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Schooling Fish, Cyclists And A New Kind Of Wind Energy

Researchers in fluid dynamics at CalTech are observing the behavior of schooling fish and cycling teams to develop ways to make wind energy more efficient.

Four vertical-axis wind turbines.

Photo: Devon Bank

Having turbines that spin on their ends allows for many more of them to be packed into a smaller area.

windmill

Photo: Devon Bank

Researchers are coming up with new ideas to harness these bitter gusts of wind to create energy.

Researchers in fluid dynamics at CalTech are observing the behavior of schooling fish and cycling teams to develop ways to make wind energy more efficient.

“What it would allow is that for the same amount of land you would be able to get a significant amount of power – more so than what we can now,” Robert Whittlesey said.

Whittlesey and John Dabiri are working to design ways to use wind turbines more effectively.

A Different Kind Of Wind Turbine

Whittlesey explains that they are not experimenting with horizontal-axis wind turbines — those are the ones that look like pinwheels – because they take up a lot of space on the ground.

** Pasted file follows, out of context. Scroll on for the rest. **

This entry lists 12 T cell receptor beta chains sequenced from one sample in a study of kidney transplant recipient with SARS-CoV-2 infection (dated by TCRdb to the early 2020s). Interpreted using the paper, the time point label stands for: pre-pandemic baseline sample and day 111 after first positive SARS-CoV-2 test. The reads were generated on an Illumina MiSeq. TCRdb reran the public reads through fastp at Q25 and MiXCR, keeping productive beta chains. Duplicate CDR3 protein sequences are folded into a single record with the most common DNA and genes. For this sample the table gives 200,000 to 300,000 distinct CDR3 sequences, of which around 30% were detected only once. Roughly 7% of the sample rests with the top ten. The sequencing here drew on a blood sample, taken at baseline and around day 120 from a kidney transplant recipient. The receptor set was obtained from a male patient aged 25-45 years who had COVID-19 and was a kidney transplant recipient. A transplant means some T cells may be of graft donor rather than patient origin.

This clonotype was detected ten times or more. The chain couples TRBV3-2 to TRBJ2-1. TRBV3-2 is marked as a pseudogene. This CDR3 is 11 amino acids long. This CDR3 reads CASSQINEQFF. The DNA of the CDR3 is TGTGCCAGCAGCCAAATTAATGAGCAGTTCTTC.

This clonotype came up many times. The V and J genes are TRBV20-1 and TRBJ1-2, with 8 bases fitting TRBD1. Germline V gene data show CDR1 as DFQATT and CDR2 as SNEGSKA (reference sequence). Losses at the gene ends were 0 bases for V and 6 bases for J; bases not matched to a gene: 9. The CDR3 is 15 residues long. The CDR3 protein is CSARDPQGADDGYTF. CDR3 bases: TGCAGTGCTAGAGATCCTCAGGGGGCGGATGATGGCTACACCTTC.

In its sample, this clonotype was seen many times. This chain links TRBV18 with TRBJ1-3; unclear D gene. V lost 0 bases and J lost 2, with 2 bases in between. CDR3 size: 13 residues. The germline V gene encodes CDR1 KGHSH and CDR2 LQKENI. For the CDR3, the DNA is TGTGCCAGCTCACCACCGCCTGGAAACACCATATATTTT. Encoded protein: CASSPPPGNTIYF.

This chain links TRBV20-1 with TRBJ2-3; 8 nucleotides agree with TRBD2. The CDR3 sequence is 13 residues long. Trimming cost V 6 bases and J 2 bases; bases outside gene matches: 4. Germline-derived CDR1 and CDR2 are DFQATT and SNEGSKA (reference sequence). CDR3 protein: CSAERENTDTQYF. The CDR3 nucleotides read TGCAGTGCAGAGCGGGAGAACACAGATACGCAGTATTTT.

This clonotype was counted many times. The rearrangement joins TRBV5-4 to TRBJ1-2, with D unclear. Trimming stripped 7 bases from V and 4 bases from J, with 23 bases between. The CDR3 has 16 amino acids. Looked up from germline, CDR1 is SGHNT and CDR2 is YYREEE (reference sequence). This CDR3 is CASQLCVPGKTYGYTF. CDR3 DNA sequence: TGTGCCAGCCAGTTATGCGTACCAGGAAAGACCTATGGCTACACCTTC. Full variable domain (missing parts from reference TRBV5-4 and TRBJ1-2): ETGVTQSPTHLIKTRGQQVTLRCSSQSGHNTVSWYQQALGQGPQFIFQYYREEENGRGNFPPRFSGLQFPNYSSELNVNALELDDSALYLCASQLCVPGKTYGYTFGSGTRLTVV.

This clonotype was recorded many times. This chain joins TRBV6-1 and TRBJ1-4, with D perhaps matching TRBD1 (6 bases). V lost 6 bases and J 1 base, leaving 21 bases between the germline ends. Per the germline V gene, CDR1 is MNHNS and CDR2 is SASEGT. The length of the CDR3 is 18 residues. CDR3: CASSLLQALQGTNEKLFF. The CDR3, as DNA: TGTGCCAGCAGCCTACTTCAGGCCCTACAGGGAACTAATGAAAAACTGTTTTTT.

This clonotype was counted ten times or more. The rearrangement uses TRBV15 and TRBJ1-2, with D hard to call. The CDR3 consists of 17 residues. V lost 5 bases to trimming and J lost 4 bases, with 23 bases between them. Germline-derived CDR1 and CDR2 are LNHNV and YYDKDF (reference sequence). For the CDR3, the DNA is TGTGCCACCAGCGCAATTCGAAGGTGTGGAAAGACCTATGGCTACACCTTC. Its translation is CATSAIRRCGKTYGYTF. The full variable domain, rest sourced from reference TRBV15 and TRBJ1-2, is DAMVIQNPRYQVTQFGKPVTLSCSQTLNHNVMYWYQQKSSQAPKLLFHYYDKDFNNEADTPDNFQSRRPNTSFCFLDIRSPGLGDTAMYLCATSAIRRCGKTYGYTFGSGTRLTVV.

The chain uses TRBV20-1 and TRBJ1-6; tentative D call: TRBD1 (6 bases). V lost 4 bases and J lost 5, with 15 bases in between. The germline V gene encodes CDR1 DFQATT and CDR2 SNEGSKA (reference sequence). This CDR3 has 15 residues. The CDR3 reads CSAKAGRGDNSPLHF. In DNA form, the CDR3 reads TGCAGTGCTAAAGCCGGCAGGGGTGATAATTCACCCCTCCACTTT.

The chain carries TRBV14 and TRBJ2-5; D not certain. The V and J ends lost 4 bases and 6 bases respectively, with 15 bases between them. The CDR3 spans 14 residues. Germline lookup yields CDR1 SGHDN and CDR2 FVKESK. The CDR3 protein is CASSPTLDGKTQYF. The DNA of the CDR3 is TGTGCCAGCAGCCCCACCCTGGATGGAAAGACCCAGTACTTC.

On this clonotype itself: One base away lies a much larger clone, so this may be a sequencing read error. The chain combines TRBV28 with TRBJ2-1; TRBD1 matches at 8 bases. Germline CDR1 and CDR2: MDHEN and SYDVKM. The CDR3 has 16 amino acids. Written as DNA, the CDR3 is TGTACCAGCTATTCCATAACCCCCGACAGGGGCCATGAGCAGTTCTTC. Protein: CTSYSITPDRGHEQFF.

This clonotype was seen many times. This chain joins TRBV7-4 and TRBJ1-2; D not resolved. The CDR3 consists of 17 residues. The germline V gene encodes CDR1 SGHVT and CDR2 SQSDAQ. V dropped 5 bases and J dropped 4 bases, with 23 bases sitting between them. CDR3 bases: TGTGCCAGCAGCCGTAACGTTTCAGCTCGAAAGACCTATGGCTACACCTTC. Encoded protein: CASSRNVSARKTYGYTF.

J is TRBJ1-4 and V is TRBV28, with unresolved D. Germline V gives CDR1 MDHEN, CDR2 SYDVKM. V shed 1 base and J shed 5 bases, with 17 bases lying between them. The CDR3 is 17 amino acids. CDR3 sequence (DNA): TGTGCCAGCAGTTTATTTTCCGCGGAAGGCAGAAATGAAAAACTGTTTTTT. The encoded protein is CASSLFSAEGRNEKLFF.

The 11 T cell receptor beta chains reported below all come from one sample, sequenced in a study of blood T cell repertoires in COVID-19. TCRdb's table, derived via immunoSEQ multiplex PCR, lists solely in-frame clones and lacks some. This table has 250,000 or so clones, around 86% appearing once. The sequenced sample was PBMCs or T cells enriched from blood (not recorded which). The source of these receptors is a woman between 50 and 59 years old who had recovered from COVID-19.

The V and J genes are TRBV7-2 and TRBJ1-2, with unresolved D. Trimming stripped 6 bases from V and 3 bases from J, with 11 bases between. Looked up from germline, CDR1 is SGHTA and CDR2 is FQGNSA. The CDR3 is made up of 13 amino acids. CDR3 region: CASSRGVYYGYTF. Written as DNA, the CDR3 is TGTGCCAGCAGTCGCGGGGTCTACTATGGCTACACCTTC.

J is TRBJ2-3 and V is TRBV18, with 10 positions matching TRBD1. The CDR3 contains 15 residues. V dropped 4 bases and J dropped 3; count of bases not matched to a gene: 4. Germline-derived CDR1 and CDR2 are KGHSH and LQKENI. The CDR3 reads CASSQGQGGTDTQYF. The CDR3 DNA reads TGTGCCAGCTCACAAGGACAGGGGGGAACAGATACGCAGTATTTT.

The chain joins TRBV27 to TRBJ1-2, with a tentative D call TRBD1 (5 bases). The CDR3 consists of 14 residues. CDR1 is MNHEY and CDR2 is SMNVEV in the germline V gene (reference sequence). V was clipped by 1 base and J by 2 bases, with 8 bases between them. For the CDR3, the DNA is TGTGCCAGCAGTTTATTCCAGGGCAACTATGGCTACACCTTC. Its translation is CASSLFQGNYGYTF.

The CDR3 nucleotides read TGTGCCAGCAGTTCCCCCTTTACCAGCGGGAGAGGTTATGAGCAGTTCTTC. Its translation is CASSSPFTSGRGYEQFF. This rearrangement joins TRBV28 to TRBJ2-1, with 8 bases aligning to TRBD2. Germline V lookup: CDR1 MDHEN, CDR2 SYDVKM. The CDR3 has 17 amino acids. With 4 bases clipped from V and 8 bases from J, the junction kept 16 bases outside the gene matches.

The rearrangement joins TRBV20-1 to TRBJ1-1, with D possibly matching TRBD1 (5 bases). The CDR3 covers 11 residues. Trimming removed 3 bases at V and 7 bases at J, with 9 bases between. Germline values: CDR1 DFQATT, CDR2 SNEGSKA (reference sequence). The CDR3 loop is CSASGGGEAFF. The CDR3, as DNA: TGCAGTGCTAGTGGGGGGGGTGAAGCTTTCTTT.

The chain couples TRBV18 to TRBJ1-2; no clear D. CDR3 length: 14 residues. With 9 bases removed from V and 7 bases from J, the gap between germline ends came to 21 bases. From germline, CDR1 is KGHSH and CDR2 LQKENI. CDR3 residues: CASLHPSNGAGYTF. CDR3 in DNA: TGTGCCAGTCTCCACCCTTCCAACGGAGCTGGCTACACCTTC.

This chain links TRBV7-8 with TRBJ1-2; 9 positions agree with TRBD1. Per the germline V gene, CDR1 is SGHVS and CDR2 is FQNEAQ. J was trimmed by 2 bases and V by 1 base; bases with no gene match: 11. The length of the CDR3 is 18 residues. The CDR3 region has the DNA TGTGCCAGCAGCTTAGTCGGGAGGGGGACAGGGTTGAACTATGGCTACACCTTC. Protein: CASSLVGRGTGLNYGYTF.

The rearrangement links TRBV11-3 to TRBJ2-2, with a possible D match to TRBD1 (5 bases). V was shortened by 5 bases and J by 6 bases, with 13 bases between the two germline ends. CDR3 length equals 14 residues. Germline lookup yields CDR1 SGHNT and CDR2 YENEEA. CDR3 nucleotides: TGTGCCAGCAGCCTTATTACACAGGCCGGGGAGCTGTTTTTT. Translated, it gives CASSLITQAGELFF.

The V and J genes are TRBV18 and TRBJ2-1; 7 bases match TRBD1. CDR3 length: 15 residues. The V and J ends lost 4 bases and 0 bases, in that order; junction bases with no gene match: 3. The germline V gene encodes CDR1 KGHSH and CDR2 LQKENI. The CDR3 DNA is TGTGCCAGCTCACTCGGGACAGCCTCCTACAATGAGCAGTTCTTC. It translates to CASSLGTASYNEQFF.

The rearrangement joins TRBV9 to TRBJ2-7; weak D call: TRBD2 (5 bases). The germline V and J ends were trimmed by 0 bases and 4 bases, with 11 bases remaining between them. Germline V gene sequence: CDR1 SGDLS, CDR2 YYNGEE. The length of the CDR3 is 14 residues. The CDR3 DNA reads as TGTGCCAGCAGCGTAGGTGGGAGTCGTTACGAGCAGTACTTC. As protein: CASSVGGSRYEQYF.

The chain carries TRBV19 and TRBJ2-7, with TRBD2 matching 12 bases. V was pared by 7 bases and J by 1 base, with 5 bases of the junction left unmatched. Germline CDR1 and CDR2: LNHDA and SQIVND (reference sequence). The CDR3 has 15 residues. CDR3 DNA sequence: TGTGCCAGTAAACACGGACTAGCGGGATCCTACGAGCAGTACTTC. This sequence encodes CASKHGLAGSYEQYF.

“There are these vertical axis wind turbines and they’re different because instead of spin around like a clock, they actually spin on their end. Imagine like a top,” he said.

This is where bicycles and fish come into play. The members of a cycling team position themselves in respect to one another to be more aerodynamic as a group. That’s precisely what scientists are trying to do with these vertical-axis turbines.

“They are different in that they are actually less efficient individually,” Whittlesey said, “but these configurations we play around with suggest we can get great improvement.”

Great improvement in capturing energy from the wind over what is currently possible.

Location, Location, Location

Whittlesey said that having turbines that spin on their ends also allows for many more of them to be packed into a smaller area – which is great for more densely populated areas. Wind energy may soon have a more prominent role in cities.

“Location is important because you incur a lot of difficulties with transporting energy. That’s why it’s better to have energy closest to where you’re using it.”

Megan Meyer

Megan Meyer was in the company of foodies for most of her formative years. She spent all of her teens working at her town's natural food co-op in South Dakota, and later when she moved to Minneapolis, worked as a produce maven for the nation's longest running collectively-managed food co-op. In 2006, she had the distinct pleasure (and pain) of participating the vendanges, or grape harvest, in the Beaujolais terroire of France, where she developed her compulsion to snip off grape clusters wherever they may hang. In the spring of 2008, Megan interned on NPR's Science Desk in Washington, D.C., where she aided in the coverage of science, health and food policy stories. She joined Indiana Public Media in June, 2009.

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